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Review: Distraught Young Black Cowboy Grieves Death of Friend in Short 'I Am John Wayne'

Shadow and Act By Vanessa Martinez | Shadow and Act June 6, 2012 at 9:00AM

I was able to catch a screener of the approximately 18-minute short I Am John Wayne, which Courtney profiled on the site last week. That post attracted much debate in the comment section, mostly due to the John Wayne reference in its title, and the possible negative connotations of that alleged racist character.
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I Am John Wayne

I was able to catch a screener of the approximately 18-minute short I Am John Wayne, which Courtney profiled on the site last week. That post attracted much debate in the comment section, mostly due to the John Wayne reference in its title, and the possible negative connotations of that alleged racist character.

Directed by Christina Choe, the short follows a young black cowboy (a fantastic Jamir Daaliya), who is bereaved by the death of his best friend. The short continues to make its rounds in the film festival circuit this year. It garnered a Grand jury prize for best short film at the Slamdance Film Festival this past January.

To  writer/director Choe's defense, the John Wayne reference is used solely as a re-appropriation of a symbolic/iconic figure - a tough, invincible man. Besides proving to catch your attention, the name John Wayne is not mentioned even once throughout.

Although the more I think of it, I see the paradox of the title's symbolism and our young black "cowboy" in the film. We follow a young teen's obvious, yet subdued struggle with grief - shock, denial, and anger - following the death of his best friend Charlie, who died in a senseless street crime.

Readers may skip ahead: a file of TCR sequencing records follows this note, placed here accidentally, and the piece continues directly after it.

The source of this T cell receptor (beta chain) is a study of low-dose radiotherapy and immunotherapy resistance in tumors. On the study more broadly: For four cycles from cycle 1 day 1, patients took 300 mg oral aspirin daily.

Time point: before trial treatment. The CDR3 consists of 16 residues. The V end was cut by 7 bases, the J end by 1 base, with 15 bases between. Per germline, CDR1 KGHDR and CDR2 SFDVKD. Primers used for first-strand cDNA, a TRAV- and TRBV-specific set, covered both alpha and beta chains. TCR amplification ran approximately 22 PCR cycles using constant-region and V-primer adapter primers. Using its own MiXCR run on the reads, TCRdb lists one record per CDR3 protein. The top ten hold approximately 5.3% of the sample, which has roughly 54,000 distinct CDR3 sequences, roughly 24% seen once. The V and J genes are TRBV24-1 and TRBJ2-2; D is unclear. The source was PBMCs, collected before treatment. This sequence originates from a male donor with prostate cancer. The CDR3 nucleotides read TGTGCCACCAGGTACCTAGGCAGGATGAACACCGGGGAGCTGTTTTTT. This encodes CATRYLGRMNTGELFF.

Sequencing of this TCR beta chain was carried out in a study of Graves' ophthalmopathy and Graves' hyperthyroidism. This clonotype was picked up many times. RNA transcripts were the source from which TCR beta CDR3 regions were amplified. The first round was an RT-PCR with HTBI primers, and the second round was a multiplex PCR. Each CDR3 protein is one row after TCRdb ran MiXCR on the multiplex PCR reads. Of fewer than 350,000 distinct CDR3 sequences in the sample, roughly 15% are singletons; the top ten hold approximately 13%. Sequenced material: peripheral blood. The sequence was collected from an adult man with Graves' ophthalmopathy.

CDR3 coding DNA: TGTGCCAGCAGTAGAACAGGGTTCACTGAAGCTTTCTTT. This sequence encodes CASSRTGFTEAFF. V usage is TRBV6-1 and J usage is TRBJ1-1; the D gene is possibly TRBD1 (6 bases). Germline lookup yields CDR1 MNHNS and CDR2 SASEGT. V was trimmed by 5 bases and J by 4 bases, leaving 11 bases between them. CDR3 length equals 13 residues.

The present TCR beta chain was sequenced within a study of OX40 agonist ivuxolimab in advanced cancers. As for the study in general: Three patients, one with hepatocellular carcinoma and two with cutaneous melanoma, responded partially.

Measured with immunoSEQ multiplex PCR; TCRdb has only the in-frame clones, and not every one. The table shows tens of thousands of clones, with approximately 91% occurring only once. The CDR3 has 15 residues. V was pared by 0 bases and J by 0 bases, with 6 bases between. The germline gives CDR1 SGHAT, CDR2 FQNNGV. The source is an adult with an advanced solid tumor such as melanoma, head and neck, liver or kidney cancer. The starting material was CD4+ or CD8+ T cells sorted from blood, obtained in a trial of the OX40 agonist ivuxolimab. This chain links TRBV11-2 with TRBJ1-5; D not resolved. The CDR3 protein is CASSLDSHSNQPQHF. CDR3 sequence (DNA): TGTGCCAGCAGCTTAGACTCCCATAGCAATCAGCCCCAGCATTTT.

Against his mother's wishes to wear a suit for the day's funeral proceedings, the rebellious teen leaves the house, changes into street clothes, and goes to tend to his deceased friend's horse. A caretaker, perhaps his best friend’s father, who attempts to persuade him to attend the funeral to no avail, tells him the horse is now his to look after. 

Without the man's permission, the teen leaves the stable with the horse, and, in a melancholic scene, rides it through the New York streets. It's a beautifully photographed sequence; the film is has great production - visual, sound - quality, which are main highlights.

He menacingly confronts a group of white teenagers, when they ridicule him. Our cowboy displaces his anger and is ready for a fight. In an earlier scene, he's stopped by a group of black teens, acquainted with the events that led to his friend's Charlie's murder. They advise him to take revenge and even offer him a gun, but the teen passively turns them down.

Through the duration, he tries his best to not break down, to not confront the painful loss; besides angry, he's dismissive and to some degree in denial. In a scene where he takes his horse to the pier, he encounters a girl who wants to feed the horse with him. She asks him to sit with her at the beach; he refuses at first, not wanting to leave the horse alone, but ends up taking her up on it. When the conversation of his friend's passing comes up, he tries to change the subject - by impulsively kissing her. Well, she doesn't kiss him back, and decides to get going.

To his misfortune, his horse is now gone. After a dire search for him, he finds it vandalized, not hurt, but with scribbled writing all over its body.

In short, it's a story about grief in the immediate aftermath of a tragedy. A young man hasn't processed his complex feelings, delaying the inevitable pain and suffering of his current reality. He rather take what's left of his late friend - the horse, which represents a shared passion, their past time - and ride it unaffectedly and in total control of his life, much like John Wayne himself.

This article is related to: Reviews, Short Film


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